The paper also explores whether participation in EMU has altered the importance of various fundamental factors that typically determine currentaccount positions, or the speed of currentaccount adjustment. As regards the latter, there are two main channels through which a monetary union may contribute to slower adjustment of currentaccountimbalances. The first channel relates to the fact that, in the absence of national currencies, country-specific shocks tend to result in more persistent currentaccountimbalances. 1 The second channel is associated with deeper financial market integration, as markets become more transparent and transaction costs are diminished. The increased financial integration among the countries that participate in a monetary union usually leads to larger financial flows, as the home bias that normally characterises national financial portfolios tends to be reduced 2 , making external financing more readily available. This, in turn, implies that countries would run currentaccount deficits (or surpluses) for longer periods of time compared with the situation where they face borrowing (or lending) constraints.
These results suggest that the EMU has increased capital market inte- gration in Europe, with the result that capital flows are now more in line with what neoclassical growth theory predicts. As capital flows from high– to low–per capita GDP countries, these flows can be expected to pro- mote economic convergence among the euro area countries. This means that the allocation of capital is becoming more efficient in Europe and that the observed currentaccountimbalances indicate that the monetary union works well. By implication, a fiscal expansion in the surplus coun- tries would tend to absorb more of their domestic savings and slow capi- tal flows to poorer countries, thus rendering the EMU less efficient.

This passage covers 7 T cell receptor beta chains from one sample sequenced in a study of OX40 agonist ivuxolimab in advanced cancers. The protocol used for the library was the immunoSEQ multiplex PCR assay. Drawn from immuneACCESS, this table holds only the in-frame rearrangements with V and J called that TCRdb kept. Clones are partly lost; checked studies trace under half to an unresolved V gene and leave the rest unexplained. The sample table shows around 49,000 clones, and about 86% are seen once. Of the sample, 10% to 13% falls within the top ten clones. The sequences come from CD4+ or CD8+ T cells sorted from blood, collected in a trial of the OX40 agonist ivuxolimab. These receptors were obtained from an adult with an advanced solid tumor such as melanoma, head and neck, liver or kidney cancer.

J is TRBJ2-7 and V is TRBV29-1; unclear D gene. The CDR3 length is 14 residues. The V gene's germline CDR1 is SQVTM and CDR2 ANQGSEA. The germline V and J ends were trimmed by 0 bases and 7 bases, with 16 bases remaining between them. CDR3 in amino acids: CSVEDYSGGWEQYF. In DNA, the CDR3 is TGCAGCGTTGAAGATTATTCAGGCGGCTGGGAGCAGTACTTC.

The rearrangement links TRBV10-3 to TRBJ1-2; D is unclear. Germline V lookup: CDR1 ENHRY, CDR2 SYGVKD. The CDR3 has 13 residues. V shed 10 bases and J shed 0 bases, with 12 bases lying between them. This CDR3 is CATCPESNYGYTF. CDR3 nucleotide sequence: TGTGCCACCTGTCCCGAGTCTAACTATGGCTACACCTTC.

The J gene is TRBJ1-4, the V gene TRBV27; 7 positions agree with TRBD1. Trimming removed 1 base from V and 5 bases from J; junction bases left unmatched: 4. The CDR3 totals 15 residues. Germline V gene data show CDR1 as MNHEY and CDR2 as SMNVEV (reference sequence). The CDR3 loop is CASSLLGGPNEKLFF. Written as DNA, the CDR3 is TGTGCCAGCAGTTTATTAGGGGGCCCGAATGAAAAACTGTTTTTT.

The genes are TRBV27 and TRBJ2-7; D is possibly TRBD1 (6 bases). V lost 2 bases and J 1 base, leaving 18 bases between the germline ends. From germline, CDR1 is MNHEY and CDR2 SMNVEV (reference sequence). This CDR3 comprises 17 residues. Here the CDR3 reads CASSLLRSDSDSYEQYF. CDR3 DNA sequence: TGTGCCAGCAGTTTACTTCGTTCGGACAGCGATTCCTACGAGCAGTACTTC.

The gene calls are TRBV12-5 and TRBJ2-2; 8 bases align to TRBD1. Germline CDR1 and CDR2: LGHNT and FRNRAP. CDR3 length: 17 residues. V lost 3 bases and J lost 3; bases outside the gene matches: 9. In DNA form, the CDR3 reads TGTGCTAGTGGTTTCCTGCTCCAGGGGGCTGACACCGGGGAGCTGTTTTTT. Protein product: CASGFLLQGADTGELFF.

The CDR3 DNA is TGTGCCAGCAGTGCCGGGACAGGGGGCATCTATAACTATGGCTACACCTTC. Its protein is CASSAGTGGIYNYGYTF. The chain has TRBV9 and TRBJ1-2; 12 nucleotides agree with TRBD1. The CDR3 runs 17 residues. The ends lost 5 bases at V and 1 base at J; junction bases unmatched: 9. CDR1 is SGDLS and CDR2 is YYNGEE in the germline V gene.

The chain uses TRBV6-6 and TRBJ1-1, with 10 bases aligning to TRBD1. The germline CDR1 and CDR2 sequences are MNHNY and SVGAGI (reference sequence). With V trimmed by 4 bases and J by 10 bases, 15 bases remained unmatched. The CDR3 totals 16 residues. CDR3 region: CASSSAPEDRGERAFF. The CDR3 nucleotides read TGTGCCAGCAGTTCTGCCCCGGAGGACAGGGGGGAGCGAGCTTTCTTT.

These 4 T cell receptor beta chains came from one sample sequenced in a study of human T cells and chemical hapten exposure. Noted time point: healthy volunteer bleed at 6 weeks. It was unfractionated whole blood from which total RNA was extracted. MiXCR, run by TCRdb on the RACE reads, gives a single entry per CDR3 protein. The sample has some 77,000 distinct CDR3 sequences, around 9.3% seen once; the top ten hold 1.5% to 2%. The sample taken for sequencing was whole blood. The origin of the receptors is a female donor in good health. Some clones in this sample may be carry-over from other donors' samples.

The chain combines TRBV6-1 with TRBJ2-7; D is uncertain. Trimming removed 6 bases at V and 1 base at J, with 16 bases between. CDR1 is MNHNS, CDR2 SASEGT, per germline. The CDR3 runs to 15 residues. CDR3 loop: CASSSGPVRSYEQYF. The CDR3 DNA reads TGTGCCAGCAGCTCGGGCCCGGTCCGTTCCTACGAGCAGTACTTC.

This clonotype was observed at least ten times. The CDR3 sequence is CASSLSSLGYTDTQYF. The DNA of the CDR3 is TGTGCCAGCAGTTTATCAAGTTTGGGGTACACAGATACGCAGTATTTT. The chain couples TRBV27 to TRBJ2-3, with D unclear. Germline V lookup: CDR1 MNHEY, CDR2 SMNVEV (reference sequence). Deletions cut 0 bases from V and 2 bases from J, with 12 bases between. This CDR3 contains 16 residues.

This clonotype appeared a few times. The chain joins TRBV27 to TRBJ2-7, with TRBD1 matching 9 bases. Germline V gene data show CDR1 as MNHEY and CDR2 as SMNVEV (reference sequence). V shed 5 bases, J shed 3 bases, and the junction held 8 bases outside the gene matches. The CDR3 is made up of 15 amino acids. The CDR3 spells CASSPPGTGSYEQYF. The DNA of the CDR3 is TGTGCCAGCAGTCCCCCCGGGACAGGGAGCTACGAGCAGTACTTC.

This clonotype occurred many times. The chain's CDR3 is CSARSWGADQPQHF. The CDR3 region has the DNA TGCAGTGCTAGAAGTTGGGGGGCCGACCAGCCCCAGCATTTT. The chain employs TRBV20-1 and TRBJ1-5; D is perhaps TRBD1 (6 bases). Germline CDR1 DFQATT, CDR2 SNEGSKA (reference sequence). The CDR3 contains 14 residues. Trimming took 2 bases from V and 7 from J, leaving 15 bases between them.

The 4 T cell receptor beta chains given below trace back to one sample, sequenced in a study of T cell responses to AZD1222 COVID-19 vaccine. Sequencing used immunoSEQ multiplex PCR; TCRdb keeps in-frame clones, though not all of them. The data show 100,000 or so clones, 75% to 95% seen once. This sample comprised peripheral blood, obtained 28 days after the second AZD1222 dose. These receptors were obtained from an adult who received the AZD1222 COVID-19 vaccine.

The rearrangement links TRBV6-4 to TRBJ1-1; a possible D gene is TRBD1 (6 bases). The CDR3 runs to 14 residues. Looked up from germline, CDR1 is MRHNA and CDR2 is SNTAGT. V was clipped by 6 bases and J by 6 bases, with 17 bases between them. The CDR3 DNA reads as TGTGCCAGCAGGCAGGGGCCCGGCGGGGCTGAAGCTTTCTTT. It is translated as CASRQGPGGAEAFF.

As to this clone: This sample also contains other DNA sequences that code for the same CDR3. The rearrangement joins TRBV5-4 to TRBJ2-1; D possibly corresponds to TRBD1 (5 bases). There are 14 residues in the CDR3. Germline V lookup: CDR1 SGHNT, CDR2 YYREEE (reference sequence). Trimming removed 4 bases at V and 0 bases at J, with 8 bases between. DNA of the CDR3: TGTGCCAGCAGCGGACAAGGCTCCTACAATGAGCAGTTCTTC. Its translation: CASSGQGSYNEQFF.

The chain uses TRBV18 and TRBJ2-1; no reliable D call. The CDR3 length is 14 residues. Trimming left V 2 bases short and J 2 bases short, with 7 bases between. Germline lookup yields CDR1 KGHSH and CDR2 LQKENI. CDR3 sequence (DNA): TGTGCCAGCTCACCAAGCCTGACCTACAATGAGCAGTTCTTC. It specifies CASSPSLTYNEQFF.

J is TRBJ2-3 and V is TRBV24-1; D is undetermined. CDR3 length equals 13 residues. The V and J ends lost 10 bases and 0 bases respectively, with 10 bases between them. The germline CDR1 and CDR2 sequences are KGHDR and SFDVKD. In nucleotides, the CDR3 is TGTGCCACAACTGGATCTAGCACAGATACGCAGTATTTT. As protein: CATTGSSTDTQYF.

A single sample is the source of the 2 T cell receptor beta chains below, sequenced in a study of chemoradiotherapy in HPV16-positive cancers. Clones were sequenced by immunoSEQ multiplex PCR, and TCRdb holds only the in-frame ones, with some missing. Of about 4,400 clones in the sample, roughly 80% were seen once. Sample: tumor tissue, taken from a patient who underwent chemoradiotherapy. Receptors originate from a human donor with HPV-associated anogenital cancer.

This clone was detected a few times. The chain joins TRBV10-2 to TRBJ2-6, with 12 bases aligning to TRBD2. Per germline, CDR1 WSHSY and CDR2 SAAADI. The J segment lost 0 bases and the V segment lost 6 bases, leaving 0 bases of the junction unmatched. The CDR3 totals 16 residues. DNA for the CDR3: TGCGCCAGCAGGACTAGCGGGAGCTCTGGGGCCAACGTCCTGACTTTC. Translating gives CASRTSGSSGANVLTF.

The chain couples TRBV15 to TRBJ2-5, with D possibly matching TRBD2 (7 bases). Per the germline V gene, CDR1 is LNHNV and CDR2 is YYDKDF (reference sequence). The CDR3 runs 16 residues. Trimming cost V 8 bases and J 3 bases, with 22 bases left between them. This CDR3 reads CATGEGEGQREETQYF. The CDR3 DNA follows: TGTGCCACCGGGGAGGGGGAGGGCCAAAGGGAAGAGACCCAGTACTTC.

promoting excess credit. However, it is also believed that this is only true if banks are able to securitize mortgages and sell them to third party investors as Collateralized Debt Obligations (CDO), essentially securitization and exotic financial innovation is present in these economies (Mian and Sufi, 2008). In countries such as Brazil, Russia and Uruguay where exotic financial securities remains uncommon if not unavailable, banks do not have a way to transfer credit risk from subprime mortgages off their balance sheet and therefore are more prudent in giving out house financing which could explain the indirect negative relationship between real estate and excess credit through banks. Next, currentaccountimbalances are found to be very weakly significant to excessive credit in model (5). However, in all five models, a positive coefficient is found which could hint at a possible positive relationship between currentaccountimbalances and excessive credit which is in line with Obstfeld and Roggoff (2009). We suspect that a lagged form of currentaccount may imbalances may be significant to excessive credit due to the fact that the currentaccountimbalances this year may only end up as excess credit for next year, this is because institutional investors needs time to transform the currentaccount surplus in one country into debt securities in another country.